So, I’m taking Intro to Baking & Pastry this quarter. It is on Monday and Tuesday mornings from 7am to Noon. Yeah. 7 MOTHER EFFING AY-EM. It’s kind of sucked some of the fun out of Sunday afternoons with the boyfriend, because there’s this huge “You have to go home and finish the ridiculous amount of handwritten homework for Baking and Pastry tonight” cloud looming over the whole thing. It stinks. And also, the waking up early on Monday morning so I can catch the bus to school. That isn’t fun.
Fortunately, there’s only three weeks left in the class. Also fortunately, I have managed to function well enough to learn something. Mostly, that if someone held a gun to my head and asked me to make them a pretty, edible dessert or face my immediate demise, I could now do it and save myself from death by massive head wound. So, yeah, I’ve got that going for me.
There will be a recipe coming later this week, I hope, but just to prove to you that things have been learned, I thought I’d share some photos of the work I’ve been doing this quarter.
We spent most of the first four weeks working on breads… including one of my favorites– Challah. That braid is a lot tougher to learn than you might think, but once you figure it out, it sure is pretty, yeah? I had tried Challah once before on my own and it was ok, but this time I was really pleased with the results. I love using Challah for French toast and bread pudding, so I’m glad to have finally learned how to make it properly.
After week four, we moved on to slightly more advanced stuff. This was about when I started to figure out that I like plating desserts a lot more than I like baking them.
We made pate a choux dough… which I’ve made before here on the blog so I felt a little more comfortable with this one. We’ve made it three or four times this quarter, and I feel a lot more confident. I’m not really sure when I’ll use it again, but it’s good to have in my repertoire.
File this one under, “I can’t imagine why anyone would do this to themselves on a regular basis.” It’s puff pastry from scratch. Granted, once it’s made you can turn it into so many things, from cookies to tarts to napoleons, like this one. But getting there… hoo boy. It felt like the never ending recipe. Make the dough. Roll out the dough. Beat the butter into submission. Roll out the butter. Cover the butter with the dough. Roll it out, fold it, freeze it. Wait. Repeat at least five times. Someday, when I have an entire day to do nothing but make puff pastry, I’ll show you how. (Don’t hold your breath.)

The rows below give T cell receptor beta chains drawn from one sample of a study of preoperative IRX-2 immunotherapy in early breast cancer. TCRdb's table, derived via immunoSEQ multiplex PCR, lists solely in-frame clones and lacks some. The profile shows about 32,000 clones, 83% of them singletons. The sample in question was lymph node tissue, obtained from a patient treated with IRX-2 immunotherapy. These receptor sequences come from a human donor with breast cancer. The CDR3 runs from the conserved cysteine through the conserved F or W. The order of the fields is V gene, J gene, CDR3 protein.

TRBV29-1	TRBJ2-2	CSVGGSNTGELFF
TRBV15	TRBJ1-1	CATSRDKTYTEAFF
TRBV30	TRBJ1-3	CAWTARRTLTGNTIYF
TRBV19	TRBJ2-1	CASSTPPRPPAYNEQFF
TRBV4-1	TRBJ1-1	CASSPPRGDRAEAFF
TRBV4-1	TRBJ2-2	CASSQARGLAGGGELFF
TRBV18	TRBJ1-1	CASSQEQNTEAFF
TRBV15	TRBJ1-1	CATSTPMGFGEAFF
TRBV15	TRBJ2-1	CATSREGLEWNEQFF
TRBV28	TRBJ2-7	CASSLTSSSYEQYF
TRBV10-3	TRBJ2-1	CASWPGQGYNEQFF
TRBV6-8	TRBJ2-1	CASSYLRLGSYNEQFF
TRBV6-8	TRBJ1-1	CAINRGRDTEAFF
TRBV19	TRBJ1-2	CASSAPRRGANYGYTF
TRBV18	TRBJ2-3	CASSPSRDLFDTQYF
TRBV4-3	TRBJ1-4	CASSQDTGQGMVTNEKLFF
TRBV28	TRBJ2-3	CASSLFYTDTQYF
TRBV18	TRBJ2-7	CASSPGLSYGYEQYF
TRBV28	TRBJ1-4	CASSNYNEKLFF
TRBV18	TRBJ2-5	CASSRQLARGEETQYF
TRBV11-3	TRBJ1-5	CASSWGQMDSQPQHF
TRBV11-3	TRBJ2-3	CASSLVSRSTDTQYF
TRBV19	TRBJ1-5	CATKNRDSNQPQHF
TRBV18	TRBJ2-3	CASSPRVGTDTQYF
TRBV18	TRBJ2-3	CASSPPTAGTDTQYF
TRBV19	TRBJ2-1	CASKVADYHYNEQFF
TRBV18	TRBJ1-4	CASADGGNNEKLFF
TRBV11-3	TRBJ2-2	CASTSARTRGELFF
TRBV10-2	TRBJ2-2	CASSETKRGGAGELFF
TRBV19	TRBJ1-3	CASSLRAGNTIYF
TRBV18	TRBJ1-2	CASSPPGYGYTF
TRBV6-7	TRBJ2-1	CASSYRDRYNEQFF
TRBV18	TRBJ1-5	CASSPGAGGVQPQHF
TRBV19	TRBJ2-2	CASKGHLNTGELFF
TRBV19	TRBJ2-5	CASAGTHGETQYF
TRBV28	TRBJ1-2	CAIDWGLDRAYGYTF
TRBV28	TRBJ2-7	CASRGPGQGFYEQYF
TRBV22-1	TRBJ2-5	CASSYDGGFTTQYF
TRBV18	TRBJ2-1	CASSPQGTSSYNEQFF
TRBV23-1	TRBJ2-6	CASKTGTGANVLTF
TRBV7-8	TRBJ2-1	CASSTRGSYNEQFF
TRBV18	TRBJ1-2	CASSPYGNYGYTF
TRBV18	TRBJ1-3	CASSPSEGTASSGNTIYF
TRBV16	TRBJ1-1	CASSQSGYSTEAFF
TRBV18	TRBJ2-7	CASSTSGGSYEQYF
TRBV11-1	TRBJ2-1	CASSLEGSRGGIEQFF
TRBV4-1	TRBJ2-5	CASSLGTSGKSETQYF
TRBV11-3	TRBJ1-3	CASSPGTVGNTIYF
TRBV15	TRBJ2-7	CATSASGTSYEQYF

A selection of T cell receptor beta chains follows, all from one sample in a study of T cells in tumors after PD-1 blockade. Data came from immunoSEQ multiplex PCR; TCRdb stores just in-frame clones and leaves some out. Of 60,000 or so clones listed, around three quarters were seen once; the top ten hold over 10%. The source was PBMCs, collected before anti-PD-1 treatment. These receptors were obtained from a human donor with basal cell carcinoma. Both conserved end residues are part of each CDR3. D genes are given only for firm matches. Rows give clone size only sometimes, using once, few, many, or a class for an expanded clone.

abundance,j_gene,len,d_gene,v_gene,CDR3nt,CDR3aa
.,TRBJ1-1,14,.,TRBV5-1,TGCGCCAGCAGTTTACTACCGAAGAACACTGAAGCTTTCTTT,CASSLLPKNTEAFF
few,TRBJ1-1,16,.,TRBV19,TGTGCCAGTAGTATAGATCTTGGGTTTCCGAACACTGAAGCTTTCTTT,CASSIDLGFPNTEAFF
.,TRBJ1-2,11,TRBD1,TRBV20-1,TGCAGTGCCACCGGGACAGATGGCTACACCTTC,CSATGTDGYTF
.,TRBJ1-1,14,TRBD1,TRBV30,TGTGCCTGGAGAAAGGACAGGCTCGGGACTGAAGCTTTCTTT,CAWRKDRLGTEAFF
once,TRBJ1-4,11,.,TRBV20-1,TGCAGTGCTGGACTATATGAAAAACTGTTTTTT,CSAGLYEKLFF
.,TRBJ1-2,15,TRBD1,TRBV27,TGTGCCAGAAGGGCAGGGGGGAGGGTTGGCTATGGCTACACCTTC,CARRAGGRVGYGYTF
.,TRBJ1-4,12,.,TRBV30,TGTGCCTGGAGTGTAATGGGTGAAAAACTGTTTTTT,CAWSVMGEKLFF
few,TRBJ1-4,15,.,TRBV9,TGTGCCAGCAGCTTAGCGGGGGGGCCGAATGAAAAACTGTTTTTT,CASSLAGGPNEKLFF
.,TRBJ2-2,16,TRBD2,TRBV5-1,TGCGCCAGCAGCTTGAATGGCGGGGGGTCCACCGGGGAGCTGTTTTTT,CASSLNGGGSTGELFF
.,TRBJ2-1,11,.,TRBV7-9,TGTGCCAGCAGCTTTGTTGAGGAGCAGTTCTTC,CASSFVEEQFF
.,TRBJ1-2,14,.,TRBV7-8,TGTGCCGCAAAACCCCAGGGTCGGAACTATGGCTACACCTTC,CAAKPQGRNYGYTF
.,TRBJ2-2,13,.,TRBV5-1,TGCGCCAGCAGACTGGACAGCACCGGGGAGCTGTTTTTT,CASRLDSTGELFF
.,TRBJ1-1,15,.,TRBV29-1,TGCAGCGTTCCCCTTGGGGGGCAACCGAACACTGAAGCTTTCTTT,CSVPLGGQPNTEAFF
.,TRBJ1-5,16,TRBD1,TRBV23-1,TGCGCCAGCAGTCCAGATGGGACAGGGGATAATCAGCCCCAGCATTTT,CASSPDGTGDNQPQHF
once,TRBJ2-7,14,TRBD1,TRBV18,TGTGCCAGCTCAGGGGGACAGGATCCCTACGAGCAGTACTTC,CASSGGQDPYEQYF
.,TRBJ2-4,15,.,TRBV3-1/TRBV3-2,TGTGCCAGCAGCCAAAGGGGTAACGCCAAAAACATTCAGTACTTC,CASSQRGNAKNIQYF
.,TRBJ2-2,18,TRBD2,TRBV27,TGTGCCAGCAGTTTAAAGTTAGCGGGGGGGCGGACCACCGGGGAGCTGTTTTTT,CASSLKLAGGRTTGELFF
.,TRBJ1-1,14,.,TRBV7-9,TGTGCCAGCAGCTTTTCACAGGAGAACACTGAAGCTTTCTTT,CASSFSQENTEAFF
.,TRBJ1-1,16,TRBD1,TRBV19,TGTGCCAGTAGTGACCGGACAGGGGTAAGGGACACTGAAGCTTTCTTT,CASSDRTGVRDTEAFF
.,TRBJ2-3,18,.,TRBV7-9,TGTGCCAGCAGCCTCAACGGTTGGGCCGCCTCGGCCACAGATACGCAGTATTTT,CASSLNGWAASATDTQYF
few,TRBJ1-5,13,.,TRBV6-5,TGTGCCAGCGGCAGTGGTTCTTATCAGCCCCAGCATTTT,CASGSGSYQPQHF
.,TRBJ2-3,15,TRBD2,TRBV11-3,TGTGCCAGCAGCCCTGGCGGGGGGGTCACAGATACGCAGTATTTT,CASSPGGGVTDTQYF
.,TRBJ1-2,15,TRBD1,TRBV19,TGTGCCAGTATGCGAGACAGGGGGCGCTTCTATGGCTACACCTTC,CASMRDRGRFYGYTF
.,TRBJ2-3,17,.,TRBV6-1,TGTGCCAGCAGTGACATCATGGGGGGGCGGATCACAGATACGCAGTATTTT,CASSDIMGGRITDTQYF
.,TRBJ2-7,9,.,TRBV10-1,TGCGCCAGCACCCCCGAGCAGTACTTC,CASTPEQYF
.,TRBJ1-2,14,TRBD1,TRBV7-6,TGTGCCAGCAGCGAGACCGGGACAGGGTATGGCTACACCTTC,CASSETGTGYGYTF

Cake week was the first time I’ve ever tried to actually frost a cake with any sort of intent. My fallback for cakes has usually been to just frost the whole thing with white icing and then stick candy or cereal or something all over it. That, or sheet cakes, which require very little skill at all in terms of decoration.
I don’t think any professional cake decorators anywhere should be quaking in their boots that I’m about to steal their livelihoods. But, it was sorta fun and turned out pretty ok for a first try, I think.
And that brings us to last week, which was Plated Dessert Week. It’s the week we spend a full class period prepping elements we’ve learned how to make all quarter, so that on the second day of class we can plate them all up in interesting ways and invite in all the other classes to try out the goods.
One of mine was this chocolate torte, which I garnished with chocolate sauce, salted caramel sauce, and some pepita brittle I whipped up in a hurry because it needed some crunch. Flavor-wise, I think this one was the biggest hit. I think my plating got a little sloppy, though.
We also made a batch of crème brûlée. The dessert itself is already in a pretty ramekin, and I can’t imagine jacking up that lovely crispy sugar topping by putting anything else on there, but we added some interesting touches to the base plate to up the glamour factor.
HINT: If you’re ever making crème brûlée at home, do your sugar topping in three layers to get a restaurant quality crust. Lay down your first layer of sugar, brûlée it, then let it harden. Repeat that two more times, and you’ll have that lovely caramelized, crunch sugar we all love about crème brûlée.
Until next time… Bon Appétit!